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Testing Significance Of Multi-Destination And Multi-Purpose Trip Effects In A Travel Cost Method Demand Model For Whale Watching Trips

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Author Info

  • Loomis, John B.
  • Yorizane, Shizuka
  • Larson, Douglas M.

Abstract

Inclusion of multi-destination and multi-purpose visitors has an appreciable influence on a standard count data travel cost model derived estimate of willingness to pay but the differences are not statistically significant. We adapt a more general travel cost model (TCM) of Parsons and Wilson (1997) that allows for inclusion of multi-destination visitors as incidental demand to allow estimation of an unbiased measure of single and multi-destination willingness to pat for whale viewing using a single pooled equation. The primary purpose trip values from the standard TCM and simple generalized TCM model are identical at $43 per person per day and neither are significantly different from the $50 day value from a generalized model that distinguishes between joint and incidental trips. The general models avoid underestimation of total recreation site benefits that would result from omitting the consumer surplus of multi-destination visitors.

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Bibliographic Info

Article provided by Northeastern Agricultural and Resource Economics Association in its journal Agricultural and Resource Economics Review.

Volume (Year): 29 (2000)
Issue (Month): 2 (October)
Pages:

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Handle: RePEc:ags:arerjl:31308

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Keywords: Resource /Energy Economics and Policy;

References

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  1. Creel, Michael D & Loomis, John B, 1991. "Confidence Intervals for Welfare Measures with Application to a Problem of Truncated Counts," The Review of Economics and Statistics, MIT Press, vol. 73(2), pages 370-73, May.
  2. V. Kerry Smith & Raymond J. Kopp, 1980. "The Spatial Limits of the Travel Cost Recreational Demand Model," Land Economics, University of Wisconsin Press, vol. 56(1), pages 64-72.
  3. Abraham E. Haspel & F. Reed Johnson, 1982. "Multiple Destination Trip Bias in Recreation Benefit Estimation," Land Economics, University of Wisconsin Press, vol. 58(3), pages 364-372.
  4. Hellerstein, Daniel, 1991. "Using Count Data Models in Travel Cost Analysis with Aggregate Data," MPRA Paper 25264, University Library of Munich, Germany.
  5. Hellerstein, Daniel & Mendelsohn, Robert, 1993. "A Theoretical Foundation for Count Data Models," MPRA Paper 25265, University Library of Munich, Germany.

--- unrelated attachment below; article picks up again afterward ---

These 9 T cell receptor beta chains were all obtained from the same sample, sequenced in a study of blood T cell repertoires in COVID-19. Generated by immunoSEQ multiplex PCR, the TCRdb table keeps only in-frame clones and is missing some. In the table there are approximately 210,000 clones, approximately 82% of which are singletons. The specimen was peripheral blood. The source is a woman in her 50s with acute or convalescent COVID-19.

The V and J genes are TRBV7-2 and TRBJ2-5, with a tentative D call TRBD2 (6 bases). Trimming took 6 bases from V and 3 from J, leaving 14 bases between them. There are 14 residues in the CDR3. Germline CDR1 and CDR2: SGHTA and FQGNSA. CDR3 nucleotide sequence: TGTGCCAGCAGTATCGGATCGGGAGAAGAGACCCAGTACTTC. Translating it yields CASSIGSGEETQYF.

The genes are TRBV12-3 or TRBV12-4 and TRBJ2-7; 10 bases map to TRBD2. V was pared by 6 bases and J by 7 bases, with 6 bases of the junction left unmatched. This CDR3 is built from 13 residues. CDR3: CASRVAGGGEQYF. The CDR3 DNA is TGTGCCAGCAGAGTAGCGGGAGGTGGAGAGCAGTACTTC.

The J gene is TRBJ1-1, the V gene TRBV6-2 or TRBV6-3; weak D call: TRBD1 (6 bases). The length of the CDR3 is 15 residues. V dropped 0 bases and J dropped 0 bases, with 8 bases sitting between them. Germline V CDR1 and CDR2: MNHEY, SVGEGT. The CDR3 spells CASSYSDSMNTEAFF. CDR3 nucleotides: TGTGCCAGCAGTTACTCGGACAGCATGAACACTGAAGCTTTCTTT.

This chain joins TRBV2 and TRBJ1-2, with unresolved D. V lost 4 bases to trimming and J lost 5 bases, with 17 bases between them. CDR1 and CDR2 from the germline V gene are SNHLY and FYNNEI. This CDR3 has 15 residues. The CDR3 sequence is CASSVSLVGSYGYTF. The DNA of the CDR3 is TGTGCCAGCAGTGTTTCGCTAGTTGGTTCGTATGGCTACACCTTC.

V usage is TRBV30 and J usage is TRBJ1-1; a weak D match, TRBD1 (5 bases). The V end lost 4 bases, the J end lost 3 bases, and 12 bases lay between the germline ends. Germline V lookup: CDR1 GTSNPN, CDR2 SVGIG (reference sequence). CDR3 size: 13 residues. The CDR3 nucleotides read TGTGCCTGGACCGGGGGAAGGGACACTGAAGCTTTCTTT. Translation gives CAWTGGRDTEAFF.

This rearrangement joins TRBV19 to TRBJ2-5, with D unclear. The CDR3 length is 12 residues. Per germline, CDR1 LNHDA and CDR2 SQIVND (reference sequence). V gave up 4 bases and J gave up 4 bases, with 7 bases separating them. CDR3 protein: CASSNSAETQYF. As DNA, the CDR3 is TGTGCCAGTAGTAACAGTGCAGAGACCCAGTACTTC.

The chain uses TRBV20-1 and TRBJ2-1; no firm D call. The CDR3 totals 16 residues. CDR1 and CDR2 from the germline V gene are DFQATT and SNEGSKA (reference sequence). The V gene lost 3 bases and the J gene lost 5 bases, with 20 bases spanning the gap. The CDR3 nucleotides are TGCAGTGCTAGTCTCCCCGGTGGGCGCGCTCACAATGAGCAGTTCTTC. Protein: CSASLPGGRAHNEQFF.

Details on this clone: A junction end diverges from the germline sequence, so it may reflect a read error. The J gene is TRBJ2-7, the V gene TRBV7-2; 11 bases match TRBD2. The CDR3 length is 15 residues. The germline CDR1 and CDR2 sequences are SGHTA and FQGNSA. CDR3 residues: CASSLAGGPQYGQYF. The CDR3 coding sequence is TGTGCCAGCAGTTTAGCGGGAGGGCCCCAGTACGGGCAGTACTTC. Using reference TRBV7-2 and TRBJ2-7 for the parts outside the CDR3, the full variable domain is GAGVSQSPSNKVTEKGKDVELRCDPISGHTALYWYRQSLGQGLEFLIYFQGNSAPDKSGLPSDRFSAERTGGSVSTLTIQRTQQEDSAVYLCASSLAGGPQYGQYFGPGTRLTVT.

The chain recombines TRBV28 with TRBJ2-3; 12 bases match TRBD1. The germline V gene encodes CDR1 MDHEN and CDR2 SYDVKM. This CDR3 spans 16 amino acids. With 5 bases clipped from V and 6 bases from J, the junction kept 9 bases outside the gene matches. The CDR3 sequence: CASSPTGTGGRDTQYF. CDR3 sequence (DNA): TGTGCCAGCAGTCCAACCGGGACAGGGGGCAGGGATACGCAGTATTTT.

6. Parsons, George R. & Wilson, Aaron J., 1997. "Incidental And Joint Consumption In Recreation Demand," Agricultural and Resource Economics Review, Northeastern Agricultural and Resource Economics Association, vol. 26(1), April.
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Citations

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Cited by:
  1. Nikita Lyssenko & Roberto Martínez-Espi�eira, 2012. "Respondent uncertainty in contingent valuation: the case of whale conservation in Newfoundland and Labrador," Applied Economics, Taylor & Francis Journals, vol. 44(15), pages 1911-1930, May.
  2. John A. Curtis, 2002. "Estimating the Demand for Salmon Angling in Ireland," The Economic and Social Review, Economic and Social Studies, vol. 33(3), pages 319-332.
  3. Roberto Martinez-Espineira & Joe Amoako-Tuffour, 2008. "Multi-destination and multi-purpose trip effects in the analysis of the demand for trips to a remote recreational site," EERI Research Paper Series EERI_RP_2008_19, Economics and Econometrics Research Institute (EERI), Brussels.
  4. Doshi, Amar & Pascoe, Sean, 2013. "Investigating the effects of sample heterogeneity on the travel cost model for coral diving in Southeast Asia," 2013 Conference (57th), February 5-8, 2013, Sydney, Australia 152146, Australian Agricultural and Resource Economics Society.
  5. Ojumu, Oluwagbemiga & Hite, Diane & Fields, Deacue, 2009. "Estimating Demand For Recreational Fishing In Alabama Using Travel Cost Model," 2009 Annual Meeting, January 31-February 3, 2009, Atlanta, Georgia 46858, Southern Agricultural Economics Association.
  6. Ram Shrestha & John Loomis, 2003. "Meta-Analytic Benefit Transfer of Outdoor Recreation Economic Values: Testing Out-of-Sample Convergent Validity," Environmental & Resource Economics, European Association of Environmental and Resource Economists, vol. 25(1), pages 79-100, May.
  7. Simões, Paula & Barata, Eduardo & Cruz, Luís, 2013. "Joint estimation using revealed and stated preference data: An application using a national forest," Journal of Forest Economics, Elsevier, vol. 19(3), pages 249-266.
  8. Chen, Min & Lupi, Frank, 2013. "Modeling Long Overnight Trips by Chaining Recreation Sites," 2013 Annual Meeting, August 4-6, 2013, Washington, D.C. 150489, Agricultural and Applied Economics Association.

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